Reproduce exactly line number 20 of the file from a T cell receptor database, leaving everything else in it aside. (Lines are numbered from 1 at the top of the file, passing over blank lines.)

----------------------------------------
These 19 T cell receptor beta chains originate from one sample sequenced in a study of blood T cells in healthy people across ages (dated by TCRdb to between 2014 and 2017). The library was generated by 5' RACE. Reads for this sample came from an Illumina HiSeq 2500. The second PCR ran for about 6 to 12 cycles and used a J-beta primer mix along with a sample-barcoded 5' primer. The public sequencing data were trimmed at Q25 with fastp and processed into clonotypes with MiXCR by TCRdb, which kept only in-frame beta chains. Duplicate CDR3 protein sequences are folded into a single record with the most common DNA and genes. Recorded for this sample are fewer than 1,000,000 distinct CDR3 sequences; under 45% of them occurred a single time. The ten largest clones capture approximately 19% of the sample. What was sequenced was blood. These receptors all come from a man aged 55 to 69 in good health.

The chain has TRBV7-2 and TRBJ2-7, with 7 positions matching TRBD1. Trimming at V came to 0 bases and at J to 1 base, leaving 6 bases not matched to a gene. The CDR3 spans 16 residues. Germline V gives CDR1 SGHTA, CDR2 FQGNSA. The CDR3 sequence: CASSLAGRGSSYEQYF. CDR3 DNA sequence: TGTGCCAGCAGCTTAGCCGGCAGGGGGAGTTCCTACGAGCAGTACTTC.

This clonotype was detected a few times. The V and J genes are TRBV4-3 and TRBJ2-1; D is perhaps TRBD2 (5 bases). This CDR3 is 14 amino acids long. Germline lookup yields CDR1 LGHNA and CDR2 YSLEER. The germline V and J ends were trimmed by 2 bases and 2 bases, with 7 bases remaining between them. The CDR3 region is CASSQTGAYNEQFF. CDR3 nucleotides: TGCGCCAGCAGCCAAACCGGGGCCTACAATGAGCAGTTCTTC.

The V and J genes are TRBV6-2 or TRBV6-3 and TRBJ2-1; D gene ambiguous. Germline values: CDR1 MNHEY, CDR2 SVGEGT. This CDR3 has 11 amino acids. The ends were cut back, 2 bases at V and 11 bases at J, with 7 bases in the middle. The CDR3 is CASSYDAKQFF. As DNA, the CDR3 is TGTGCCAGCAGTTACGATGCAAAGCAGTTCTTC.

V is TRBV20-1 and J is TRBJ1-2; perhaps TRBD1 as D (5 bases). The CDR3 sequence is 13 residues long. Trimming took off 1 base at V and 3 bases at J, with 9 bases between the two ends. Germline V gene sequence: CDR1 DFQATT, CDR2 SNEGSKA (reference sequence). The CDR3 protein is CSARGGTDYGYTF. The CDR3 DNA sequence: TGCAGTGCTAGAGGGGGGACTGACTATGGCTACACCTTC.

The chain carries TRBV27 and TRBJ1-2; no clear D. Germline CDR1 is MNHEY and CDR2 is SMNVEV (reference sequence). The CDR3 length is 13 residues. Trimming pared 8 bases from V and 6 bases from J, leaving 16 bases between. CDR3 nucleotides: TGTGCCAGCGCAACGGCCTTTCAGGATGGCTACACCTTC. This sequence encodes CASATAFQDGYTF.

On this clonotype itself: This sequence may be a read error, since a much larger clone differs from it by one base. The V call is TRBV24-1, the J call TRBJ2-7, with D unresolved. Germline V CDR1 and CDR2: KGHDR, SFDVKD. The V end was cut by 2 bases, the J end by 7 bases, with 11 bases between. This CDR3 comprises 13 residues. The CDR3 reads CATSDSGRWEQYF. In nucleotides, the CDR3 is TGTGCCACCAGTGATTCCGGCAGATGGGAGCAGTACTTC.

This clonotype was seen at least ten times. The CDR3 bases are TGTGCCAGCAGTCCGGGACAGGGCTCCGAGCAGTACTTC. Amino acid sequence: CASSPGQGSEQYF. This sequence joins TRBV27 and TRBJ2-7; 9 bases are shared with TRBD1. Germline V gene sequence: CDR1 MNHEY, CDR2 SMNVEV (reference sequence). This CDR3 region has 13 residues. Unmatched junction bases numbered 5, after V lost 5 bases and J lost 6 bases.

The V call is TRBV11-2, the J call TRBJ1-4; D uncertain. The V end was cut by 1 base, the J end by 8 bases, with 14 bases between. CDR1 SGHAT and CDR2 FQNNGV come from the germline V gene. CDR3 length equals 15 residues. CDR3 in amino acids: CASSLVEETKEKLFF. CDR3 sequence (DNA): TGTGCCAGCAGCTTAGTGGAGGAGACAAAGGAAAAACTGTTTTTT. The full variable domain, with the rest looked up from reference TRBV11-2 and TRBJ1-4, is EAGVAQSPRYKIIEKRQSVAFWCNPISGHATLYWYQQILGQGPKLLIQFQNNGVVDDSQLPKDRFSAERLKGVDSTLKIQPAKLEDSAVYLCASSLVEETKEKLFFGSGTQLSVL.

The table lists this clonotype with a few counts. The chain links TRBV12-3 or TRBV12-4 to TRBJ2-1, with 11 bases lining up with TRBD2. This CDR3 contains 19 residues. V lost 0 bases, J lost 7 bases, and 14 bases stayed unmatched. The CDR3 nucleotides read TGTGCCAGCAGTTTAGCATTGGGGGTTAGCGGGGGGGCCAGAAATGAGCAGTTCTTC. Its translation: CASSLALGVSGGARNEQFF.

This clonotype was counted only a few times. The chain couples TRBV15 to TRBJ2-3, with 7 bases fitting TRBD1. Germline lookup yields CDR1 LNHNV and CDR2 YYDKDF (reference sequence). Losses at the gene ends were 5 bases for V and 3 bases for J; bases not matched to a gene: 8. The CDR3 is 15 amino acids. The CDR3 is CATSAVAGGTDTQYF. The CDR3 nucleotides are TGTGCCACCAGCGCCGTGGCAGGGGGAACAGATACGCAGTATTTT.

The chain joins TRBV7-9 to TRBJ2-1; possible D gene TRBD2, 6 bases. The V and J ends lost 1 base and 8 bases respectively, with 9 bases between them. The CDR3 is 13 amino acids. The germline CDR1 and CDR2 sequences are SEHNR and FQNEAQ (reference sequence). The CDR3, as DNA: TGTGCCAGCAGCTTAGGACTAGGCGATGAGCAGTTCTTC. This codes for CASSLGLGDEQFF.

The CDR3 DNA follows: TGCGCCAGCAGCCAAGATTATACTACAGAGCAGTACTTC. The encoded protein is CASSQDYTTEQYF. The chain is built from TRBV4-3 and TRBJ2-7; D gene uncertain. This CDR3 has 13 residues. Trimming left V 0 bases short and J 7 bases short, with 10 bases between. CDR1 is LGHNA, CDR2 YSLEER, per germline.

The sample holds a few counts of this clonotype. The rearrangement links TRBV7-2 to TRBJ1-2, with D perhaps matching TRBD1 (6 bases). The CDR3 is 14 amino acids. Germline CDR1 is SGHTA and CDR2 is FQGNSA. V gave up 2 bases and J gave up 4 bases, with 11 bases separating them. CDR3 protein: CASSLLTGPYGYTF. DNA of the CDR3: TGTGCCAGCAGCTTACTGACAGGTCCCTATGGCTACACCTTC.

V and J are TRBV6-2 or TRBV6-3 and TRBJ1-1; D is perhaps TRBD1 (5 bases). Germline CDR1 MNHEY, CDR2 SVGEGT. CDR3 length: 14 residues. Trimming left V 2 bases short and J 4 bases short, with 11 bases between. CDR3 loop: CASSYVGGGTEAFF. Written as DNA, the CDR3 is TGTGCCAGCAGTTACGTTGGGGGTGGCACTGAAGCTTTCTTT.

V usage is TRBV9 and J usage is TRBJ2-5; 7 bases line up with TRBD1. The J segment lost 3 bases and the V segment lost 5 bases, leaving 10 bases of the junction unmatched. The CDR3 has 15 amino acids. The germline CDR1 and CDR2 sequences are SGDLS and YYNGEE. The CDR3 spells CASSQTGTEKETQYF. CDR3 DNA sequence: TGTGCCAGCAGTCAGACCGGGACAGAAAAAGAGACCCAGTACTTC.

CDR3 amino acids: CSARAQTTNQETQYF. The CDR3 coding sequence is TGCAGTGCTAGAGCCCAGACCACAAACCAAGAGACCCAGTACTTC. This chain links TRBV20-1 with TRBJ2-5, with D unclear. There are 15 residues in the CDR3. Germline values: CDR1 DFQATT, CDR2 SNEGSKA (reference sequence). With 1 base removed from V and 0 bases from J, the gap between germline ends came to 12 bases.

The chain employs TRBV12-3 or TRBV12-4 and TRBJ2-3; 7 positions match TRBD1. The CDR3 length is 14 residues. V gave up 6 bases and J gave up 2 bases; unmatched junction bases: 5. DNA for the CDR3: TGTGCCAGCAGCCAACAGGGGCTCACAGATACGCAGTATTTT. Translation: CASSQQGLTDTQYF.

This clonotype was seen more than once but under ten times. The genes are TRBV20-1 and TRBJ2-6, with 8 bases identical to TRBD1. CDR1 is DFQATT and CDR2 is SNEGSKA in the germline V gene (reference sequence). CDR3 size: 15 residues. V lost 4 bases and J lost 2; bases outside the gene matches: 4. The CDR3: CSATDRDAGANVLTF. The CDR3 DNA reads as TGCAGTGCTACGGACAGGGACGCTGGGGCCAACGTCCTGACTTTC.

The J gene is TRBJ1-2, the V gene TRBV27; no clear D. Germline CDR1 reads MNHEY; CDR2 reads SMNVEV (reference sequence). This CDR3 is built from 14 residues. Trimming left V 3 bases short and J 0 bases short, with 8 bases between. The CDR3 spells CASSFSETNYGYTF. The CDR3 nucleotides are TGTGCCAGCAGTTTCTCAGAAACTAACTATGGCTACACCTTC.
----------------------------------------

The J gene is TRBJ1-2, the V gene TRBV27; no clear D. Germline CDR1 reads MNHEY; CDR2 reads SMNVEV (reference sequence). This CDR3 is built from 14 residues. Trimming left V 3 bases short and J 0 bases short, with 8 bases between. The CDR3 spells CASSFSETNYGYTF. The CDR3 nucleotides are TGTGCCAGCAGTTTCTCAGAAACTAACTATGGCTACACCTTC.